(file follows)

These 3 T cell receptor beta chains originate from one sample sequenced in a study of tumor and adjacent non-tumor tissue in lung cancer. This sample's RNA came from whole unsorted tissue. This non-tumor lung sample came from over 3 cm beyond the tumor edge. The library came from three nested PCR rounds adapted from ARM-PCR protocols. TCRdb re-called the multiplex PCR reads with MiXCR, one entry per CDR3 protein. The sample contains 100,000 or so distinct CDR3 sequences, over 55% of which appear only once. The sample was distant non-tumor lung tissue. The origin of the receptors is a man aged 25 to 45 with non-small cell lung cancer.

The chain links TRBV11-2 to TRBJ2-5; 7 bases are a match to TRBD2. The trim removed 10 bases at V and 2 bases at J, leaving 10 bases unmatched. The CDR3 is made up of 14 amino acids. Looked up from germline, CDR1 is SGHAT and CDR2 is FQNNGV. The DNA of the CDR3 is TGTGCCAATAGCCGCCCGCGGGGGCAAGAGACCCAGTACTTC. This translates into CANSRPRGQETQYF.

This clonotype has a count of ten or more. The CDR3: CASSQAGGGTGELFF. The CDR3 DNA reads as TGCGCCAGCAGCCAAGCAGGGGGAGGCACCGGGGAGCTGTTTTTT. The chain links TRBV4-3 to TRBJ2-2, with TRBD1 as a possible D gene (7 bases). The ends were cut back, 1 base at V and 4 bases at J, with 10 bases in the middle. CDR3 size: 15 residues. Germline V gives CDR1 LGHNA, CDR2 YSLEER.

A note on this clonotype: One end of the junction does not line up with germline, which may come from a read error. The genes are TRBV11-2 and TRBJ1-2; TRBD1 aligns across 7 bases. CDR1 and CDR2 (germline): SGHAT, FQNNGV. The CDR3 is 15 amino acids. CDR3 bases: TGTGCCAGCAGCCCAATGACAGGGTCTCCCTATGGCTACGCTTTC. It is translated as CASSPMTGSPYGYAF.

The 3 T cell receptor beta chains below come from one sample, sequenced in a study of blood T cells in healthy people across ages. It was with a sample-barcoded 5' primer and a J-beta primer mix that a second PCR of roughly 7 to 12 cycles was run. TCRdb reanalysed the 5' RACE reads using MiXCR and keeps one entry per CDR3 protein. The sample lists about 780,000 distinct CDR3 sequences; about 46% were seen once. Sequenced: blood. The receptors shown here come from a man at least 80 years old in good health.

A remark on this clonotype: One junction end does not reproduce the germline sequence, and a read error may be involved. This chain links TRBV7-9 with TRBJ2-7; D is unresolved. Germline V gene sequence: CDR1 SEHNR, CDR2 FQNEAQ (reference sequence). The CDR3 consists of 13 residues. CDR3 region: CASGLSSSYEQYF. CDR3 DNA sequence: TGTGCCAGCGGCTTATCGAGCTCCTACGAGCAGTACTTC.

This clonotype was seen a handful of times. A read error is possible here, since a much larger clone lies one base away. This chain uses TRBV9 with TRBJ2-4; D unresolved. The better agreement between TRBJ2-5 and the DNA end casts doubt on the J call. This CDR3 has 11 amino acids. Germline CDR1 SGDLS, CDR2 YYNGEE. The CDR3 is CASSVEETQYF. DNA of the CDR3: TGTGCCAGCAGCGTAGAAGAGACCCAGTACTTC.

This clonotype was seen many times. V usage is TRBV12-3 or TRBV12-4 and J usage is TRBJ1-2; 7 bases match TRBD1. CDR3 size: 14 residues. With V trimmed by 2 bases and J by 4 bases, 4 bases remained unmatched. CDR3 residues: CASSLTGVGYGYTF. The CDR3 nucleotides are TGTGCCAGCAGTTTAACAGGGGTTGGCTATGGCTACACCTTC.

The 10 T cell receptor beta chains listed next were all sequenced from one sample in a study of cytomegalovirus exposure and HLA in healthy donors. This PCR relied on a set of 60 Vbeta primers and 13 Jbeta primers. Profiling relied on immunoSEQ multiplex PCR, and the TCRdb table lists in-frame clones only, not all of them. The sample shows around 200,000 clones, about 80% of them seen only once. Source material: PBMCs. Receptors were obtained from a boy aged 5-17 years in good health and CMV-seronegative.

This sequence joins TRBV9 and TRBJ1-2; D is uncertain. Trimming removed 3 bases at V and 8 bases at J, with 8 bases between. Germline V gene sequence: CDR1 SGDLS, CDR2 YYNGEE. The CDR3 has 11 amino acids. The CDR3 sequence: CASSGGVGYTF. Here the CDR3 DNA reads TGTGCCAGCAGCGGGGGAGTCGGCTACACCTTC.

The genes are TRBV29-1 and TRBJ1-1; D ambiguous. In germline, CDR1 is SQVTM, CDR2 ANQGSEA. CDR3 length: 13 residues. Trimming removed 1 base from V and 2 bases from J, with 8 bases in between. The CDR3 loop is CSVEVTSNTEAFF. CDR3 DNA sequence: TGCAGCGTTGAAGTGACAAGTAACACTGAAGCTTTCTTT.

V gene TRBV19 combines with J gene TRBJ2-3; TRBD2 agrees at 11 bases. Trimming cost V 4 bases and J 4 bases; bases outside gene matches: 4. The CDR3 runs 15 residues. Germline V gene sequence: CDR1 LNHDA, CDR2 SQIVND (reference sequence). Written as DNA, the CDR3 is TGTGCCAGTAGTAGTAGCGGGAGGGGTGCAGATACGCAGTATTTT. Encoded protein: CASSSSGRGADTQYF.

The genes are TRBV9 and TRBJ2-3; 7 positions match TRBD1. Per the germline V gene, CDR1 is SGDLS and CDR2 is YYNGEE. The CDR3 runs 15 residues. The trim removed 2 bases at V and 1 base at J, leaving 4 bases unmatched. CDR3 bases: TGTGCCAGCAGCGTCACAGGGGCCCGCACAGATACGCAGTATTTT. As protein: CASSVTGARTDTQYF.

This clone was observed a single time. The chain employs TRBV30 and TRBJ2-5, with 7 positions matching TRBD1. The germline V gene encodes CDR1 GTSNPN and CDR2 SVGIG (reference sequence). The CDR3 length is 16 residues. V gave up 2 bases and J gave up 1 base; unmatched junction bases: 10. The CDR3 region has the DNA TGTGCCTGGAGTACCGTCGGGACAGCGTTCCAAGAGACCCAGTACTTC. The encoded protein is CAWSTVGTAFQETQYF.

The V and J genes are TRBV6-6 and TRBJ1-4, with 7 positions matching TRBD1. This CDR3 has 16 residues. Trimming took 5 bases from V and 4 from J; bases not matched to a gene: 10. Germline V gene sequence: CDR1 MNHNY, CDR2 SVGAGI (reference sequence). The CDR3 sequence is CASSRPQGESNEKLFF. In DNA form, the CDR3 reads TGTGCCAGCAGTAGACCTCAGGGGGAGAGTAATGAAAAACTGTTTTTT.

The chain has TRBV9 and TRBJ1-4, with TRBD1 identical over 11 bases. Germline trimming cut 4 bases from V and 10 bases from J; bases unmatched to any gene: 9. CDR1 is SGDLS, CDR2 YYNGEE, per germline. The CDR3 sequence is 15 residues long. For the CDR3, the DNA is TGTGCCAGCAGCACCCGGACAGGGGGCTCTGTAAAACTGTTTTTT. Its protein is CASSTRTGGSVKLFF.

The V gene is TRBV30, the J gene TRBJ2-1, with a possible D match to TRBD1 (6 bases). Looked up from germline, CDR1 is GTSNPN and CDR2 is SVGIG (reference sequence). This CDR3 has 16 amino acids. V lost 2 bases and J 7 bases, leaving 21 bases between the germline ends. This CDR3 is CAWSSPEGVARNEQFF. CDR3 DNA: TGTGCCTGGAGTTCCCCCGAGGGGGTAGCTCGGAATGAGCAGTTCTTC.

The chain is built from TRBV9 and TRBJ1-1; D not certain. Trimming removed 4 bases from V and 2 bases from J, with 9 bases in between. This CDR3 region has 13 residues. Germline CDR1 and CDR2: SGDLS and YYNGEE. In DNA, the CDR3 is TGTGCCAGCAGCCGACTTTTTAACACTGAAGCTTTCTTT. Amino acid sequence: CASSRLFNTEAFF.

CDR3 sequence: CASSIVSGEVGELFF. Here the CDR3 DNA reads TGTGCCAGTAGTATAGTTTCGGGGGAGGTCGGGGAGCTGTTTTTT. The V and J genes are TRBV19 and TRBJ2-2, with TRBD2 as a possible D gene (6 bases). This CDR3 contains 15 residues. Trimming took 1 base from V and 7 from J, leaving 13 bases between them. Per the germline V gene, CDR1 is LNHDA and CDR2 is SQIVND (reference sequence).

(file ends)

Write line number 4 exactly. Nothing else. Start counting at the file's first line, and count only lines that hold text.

A note on this clonotype: One end of the junction does not line up with germline, which may come from a read error. The genes are TRBV11-2 and TRBJ1-2; TRBD1 aligns across 7 bases. CDR1 and CDR2 (germline): SGHAT, FQNNGV. The CDR3 is 15 amino acids. CDR3 bases: TGTGCCAGCAGCCCAATGACAGGGTCTCCCTATGGCTACGCTTTC. It is translated as CASSPMTGSPYGYAF.